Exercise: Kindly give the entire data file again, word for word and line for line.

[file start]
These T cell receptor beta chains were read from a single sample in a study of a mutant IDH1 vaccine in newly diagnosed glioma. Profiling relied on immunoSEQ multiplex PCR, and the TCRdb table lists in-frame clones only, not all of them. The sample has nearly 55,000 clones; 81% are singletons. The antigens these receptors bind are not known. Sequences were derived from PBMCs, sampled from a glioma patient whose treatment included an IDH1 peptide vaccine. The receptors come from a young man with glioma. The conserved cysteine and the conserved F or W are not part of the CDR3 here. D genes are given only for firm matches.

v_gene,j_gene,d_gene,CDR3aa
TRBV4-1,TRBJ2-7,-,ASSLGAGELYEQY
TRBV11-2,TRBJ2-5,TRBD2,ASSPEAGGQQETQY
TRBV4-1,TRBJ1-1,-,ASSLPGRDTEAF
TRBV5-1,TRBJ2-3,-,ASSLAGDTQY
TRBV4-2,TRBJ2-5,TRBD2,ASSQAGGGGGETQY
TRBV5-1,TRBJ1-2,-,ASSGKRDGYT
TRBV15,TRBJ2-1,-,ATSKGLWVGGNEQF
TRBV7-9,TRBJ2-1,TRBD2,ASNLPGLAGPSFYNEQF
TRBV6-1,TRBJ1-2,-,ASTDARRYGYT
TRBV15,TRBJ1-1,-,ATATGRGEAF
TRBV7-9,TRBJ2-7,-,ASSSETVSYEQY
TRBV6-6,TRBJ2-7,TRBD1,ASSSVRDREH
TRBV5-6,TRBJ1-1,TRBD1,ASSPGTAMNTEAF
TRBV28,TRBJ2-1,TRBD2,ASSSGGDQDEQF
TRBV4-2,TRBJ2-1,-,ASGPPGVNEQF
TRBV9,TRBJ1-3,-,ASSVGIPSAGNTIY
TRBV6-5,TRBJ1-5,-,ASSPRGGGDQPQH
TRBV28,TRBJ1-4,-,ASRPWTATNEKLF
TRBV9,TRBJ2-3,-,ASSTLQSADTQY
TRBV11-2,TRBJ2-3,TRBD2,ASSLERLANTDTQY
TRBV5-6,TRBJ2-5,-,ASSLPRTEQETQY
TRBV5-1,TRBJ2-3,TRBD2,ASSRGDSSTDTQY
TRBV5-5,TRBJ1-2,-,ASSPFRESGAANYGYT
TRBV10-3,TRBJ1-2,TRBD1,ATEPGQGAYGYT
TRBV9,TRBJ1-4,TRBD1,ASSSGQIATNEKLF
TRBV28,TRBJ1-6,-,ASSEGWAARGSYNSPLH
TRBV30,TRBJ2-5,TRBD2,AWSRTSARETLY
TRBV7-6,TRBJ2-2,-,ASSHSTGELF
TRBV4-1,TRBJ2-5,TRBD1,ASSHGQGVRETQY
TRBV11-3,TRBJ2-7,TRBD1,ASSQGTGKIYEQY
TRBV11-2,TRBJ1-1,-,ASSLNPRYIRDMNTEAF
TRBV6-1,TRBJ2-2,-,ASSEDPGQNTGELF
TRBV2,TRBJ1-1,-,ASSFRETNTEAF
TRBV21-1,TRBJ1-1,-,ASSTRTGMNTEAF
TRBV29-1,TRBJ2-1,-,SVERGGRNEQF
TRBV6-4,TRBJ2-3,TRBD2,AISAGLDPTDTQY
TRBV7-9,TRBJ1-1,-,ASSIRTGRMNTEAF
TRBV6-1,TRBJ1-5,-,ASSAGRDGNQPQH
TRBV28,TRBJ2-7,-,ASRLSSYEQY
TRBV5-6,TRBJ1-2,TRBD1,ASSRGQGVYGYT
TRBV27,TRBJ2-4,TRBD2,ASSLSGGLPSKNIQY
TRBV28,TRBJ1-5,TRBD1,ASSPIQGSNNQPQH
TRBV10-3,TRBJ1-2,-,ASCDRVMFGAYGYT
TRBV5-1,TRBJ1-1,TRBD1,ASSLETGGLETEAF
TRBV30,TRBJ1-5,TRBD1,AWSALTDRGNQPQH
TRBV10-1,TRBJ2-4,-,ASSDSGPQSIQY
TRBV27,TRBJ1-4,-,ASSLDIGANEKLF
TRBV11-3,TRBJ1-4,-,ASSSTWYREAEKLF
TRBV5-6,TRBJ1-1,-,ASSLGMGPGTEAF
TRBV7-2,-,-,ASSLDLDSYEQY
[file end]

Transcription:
These T cell receptor beta chains were read from a single sample in a study of a mutant IDH1 vaccine in newly diagnosed glioma. Profiling relied on immunoSEQ multiplex PCR, and the TCRdb table lists in-frame clones only, not all of them. The sample has nearly 55,000 clones; 81% are singletons. The antigens these receptors bind are not known. Sequences were derived from PBMCs, sampled from a glioma patient whose treatment included an IDH1 peptide vaccine. The receptors come from a young man with glioma. The conserved cysteine and the conserved F or W are not part of the CDR3 here. D genes are given only for firm matches.

v_gene,j_gene,d_gene,CDR3aa
TRBV4-1,TRBJ2-7,-,ASSLGAGELYEQY
TRBV11-2,TRBJ2-5,TRBD2,ASSPEAGGQQETQY
TRBV4-1,TRBJ1-1,-,ASSLPGRDTEAF
TRBV5-1,TRBJ2-3,-,ASSLAGDTQY
TRBV4-2,TRBJ2-5,TRBD2,ASSQAGGGGGETQY
TRBV5-1,TRBJ1-2,-,ASSGKRDGYT
TRBV15,TRBJ2-1,-,ATSKGLWVGGNEQF
TRBV7-9,TRBJ2-1,TRBD2,ASNLPGLAGPSFYNEQF
TRBV6-1,TRBJ1-2,-,ASTDARRYGYT
TRBV15,TRBJ1-1,-,ATATGRGEAF
TRBV7-9,TRBJ2-7,-,ASSSETVSYEQY
TRBV6-6,TRBJ2-7,TRBD1,ASSSVRDREH
TRBV5-6,TRBJ1-1,TRBD1,ASSPGTAMNTEAF
TRBV28,TRBJ2-1,TRBD2,ASSSGGDQDEQF
TRBV4-2,TRBJ2-1,-,ASGPPGVNEQF
TRBV9,TRBJ1-3,-,ASSVGIPSAGNTIY
TRBV6-5,TRBJ1-5,-,ASSPRGGGDQPQH
TRBV28,TRBJ1-4,-,ASRPWTATNEKLF
TRBV9,TRBJ2-3,-,ASSTLQSADTQY
TRBV11-2,TRBJ2-3,TRBD2,ASSLERLANTDTQY
TRBV5-6,TRBJ2-5,-,ASSLPRTEQETQY
TRBV5-1,TRBJ2-3,TRBD2,ASSRGDSSTDTQY
TRBV5-5,TRBJ1-2,-,ASSPFRESGAANYGYT
TRBV10-3,TRBJ1-2,TRBD1,ATEPGQGAYGYT
TRBV9,TRBJ1-4,TRBD1,ASSSGQIATNEKLF
TRBV28,TRBJ1-6,-,ASSEGWAARGSYNSPLH
TRBV30,TRBJ2-5,TRBD2,AWSRTSARETLY
TRBV7-6,TRBJ2-2,-,ASSHSTGELF
TRBV4-1,TRBJ2-5,TRBD1,ASSHGQGVRETQY
TRBV11-3,TRBJ2-7,TRBD1,ASSQGTGKIYEQY
TRBV11-2,TRBJ1-1,-,ASSLNPRYIRDMNTEAF
TRBV6-1,TRBJ2-2,-,ASSEDPGQNTGELF
TRBV2,TRBJ1-1,-,ASSFRETNTEAF
TRBV21-1,TRBJ1-1,-,ASSTRTGMNTEAF
TRBV29-1,TRBJ2-1,-,SVERGGRNEQF
TRBV6-4,TRBJ2-3,TRBD2,AISAGLDPTDTQY
TRBV7-9,TRBJ1-1,-,ASSIRTGRMNTEAF
TRBV6-1,TRBJ1-5,-,ASSAGRDGNQPQH
TRBV28,TRBJ2-7,-,ASRLSSYEQY
TRBV5-6,TRBJ1-2,TRBD1,ASSRGQGVYGYT
TRBV27,TRBJ2-4,TRBD2,ASSLSGGLPSKNIQY
TRBV28,TRBJ1-5,TRBD1,ASSPIQGSNNQPQH
TRBV10-3,TRBJ1-2,-,ASCDRVMFGAYGYT
TRBV5-1,TRBJ1-1,TRBD1,ASSLETGGLETEAF
TRBV30,TRBJ1-5,TRBD1,AWSALTDRGNQPQH
TRBV10-1,TRBJ2-4,-,ASSDSGPQSIQY
TRBV27,TRBJ1-4,-,ASSLDIGANEKLF
TRBV11-3,TRBJ1-4,-,ASSSTWYREAEKLF
TRBV5-6,TRBJ1-1,-,ASSLGMGPGTEAF
TRBV7-2,-,-,ASSLDLDSYEQY